An interesting post-script to my Little League, Big Business story in Sunday’s paper came via a phone call from Alex DelVecchio, a 39-year-old father of five whose passion for youth baseball compelled him to share a story of saving Little League Baseball in one community.
DelVecchio played on Ingomar’s Little League team that reached the state playoffs in 1984, falling short of the Little League World Series in Williamsport. Six years later, he was a pitcher when North Allegheny won the WPIAL baseball championship.
“It’s an issue near and dear to my heart,” said DelVecchio, who was a walk-on at Villanova. “I had great Little League, high school and college experiences but my best memories were in Little League.”
When Ingomar/Franklin Park gave up its Little League charter to switch to Bronco rules baseball – which offers different diamond dimensions and allows runners to take leads and steal bases – DelVecchio acted by helping to from North Allegheny Little League Baseball, for which he is president.
The association has no formal ties to the North Allegheny school district – its team colors are red, white and blue instead of black and gold – other than it allows everyone within district boundaries to play. What DelVecchio says the association emphasizes is the Little League experience, which he referred to as the “Boy Scouts of Baseball.”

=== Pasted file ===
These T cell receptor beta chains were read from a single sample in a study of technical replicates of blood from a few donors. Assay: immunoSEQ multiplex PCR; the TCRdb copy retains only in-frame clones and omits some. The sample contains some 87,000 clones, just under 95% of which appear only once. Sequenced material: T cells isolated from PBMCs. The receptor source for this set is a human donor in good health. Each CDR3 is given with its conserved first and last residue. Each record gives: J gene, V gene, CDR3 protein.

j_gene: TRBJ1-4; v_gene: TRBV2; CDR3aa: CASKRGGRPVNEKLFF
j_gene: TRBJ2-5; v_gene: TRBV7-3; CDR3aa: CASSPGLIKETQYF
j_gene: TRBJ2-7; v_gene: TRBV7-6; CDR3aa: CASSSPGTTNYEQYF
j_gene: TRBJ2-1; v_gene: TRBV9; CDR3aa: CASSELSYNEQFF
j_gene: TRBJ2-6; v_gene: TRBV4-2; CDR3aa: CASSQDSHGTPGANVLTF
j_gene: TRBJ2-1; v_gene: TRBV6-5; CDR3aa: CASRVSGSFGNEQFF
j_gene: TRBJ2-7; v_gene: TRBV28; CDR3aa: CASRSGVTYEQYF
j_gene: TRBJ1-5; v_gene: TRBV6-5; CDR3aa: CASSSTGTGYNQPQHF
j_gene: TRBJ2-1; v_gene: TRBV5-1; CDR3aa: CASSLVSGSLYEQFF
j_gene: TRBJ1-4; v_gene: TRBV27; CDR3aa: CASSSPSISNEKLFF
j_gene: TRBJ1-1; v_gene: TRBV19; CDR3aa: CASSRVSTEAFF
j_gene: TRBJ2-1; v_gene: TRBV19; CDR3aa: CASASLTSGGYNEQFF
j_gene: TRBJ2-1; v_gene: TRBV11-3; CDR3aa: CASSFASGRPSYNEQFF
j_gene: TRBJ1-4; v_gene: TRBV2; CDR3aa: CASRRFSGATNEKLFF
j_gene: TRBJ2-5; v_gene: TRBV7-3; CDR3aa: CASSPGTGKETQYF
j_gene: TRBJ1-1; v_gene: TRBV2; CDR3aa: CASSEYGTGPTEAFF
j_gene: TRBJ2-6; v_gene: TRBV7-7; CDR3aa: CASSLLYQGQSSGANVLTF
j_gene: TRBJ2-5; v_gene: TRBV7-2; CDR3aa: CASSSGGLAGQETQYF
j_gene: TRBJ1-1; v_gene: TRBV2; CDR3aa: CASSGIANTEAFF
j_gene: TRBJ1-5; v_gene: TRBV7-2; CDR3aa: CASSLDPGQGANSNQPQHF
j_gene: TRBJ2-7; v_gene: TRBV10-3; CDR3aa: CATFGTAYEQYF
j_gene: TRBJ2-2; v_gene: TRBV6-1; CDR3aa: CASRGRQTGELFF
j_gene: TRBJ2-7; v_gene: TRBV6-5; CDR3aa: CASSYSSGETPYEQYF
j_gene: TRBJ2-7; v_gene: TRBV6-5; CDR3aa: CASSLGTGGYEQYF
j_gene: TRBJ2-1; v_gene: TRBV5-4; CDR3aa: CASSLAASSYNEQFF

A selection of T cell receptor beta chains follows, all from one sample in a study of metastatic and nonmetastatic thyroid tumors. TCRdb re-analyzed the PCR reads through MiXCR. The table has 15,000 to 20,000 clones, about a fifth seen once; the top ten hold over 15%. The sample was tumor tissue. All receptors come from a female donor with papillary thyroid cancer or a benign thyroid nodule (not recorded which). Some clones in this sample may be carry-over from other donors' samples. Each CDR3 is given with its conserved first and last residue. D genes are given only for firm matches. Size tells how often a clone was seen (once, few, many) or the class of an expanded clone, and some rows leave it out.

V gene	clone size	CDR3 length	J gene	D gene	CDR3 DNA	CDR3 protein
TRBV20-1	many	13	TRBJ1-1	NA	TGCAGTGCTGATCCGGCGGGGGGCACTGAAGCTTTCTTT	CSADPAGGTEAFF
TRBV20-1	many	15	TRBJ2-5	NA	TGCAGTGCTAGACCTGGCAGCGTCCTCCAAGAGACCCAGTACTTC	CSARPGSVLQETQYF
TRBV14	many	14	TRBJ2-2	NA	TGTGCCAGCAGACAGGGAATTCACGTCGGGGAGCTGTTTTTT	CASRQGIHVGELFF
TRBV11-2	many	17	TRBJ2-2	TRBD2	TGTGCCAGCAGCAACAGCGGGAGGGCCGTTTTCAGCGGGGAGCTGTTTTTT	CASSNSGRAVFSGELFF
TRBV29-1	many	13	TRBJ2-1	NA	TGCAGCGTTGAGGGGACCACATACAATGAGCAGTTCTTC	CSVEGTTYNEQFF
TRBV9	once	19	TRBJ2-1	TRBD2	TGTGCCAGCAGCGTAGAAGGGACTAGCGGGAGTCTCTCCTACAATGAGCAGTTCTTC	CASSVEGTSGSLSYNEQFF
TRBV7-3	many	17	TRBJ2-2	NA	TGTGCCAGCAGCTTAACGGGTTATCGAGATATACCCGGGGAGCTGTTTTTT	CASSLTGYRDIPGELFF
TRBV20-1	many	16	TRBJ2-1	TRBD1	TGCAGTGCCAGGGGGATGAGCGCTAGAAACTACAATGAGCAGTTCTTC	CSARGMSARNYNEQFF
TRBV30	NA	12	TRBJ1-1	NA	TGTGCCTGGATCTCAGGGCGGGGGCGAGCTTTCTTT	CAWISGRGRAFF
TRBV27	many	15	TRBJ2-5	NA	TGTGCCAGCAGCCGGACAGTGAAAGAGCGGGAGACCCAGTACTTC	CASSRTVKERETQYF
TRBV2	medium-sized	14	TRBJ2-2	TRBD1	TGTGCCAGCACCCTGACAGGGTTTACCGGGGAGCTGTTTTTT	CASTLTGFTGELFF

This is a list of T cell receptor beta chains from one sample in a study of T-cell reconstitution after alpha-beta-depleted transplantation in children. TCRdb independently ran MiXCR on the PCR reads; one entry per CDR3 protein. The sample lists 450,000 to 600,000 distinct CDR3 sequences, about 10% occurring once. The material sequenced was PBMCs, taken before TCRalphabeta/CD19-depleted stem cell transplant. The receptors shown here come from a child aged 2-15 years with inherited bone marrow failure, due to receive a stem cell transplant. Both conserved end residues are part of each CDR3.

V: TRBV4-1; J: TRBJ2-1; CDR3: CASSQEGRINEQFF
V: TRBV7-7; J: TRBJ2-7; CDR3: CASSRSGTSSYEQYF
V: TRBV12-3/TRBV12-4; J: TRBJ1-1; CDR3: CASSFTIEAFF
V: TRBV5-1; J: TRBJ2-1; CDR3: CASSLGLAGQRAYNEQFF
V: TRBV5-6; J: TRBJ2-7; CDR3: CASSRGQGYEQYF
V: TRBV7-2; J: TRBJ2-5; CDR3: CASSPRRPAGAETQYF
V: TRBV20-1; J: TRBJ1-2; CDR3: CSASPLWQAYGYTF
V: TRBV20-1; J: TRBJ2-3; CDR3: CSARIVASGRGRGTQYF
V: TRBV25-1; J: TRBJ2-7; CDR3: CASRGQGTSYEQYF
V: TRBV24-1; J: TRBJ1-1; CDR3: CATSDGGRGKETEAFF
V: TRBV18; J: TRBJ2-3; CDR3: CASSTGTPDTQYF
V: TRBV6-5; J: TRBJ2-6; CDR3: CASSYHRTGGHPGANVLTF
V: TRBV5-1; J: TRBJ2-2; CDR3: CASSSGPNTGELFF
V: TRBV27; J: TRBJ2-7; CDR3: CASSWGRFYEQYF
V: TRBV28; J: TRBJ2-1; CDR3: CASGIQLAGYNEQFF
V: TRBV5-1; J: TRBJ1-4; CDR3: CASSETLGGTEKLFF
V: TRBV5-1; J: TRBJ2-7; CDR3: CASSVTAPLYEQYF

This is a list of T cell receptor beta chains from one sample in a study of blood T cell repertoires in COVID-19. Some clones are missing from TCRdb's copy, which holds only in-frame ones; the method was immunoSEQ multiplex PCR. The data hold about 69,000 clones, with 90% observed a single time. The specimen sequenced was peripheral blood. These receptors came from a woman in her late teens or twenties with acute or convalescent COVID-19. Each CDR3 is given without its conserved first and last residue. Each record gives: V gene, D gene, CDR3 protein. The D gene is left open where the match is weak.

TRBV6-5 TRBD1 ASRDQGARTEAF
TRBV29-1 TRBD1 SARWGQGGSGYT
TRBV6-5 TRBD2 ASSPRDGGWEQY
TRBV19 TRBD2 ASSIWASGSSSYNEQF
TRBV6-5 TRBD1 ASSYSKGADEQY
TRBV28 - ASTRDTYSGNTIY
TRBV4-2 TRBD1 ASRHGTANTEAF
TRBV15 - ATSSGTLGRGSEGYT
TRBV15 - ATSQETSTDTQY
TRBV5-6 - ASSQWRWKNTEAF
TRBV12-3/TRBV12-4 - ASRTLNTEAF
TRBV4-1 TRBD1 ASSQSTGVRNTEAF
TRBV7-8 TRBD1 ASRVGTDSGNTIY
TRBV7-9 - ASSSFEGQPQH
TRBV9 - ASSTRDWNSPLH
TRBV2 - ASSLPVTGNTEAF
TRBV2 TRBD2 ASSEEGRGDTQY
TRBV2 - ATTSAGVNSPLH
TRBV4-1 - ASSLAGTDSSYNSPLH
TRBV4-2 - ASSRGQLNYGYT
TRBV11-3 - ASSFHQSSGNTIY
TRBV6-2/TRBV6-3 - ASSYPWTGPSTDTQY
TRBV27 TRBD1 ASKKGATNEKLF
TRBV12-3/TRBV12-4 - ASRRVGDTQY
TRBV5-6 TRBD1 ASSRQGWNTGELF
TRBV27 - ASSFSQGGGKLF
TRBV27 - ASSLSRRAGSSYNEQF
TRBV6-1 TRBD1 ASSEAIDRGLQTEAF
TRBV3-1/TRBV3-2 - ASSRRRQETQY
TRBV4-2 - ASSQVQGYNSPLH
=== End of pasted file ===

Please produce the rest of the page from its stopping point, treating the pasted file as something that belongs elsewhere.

“People look at baseball so technically now and forget Little League Baseball and its message,” DelVecchio said. “We really promoted sportsmanship. We say the Little League pledge before every game. There’s no focus on the elite athlete. We believe there’s more to baseball than fielding a ground ball.”
In its first year, North Allegheny’s Little League had “a great turnout,” DelVecchio said, with 52 players this summer. They played interleague games with District 4 members Collier and Quaker Valley, and he believes that because of its sheer size North Allegheny is in “prime position” to someday advance to the Little League World Series.
DelVecchio also feels that playing by Little League rules benefits 11- and 12-year-olds, especially the smaller ones who often reach base on bloop singles over the infield that would be outs on Bronco fields.
“We feel Little League prepares the kids better than Bronco rules,” DelVecchio said. “Kids don’t know how to hold runners at 11. They don’t know about the subtleties of it. It becomes a chaotic game. Bronco is kids trying to play by rules that aren’t appropriate for them. …
“Parents are desperate and competitive for their kids to make those (travel) teams. They think their kids need to play at those advanced dimensions. Baseball at 11 and 12 is about pitching, hitting and catching the ball.”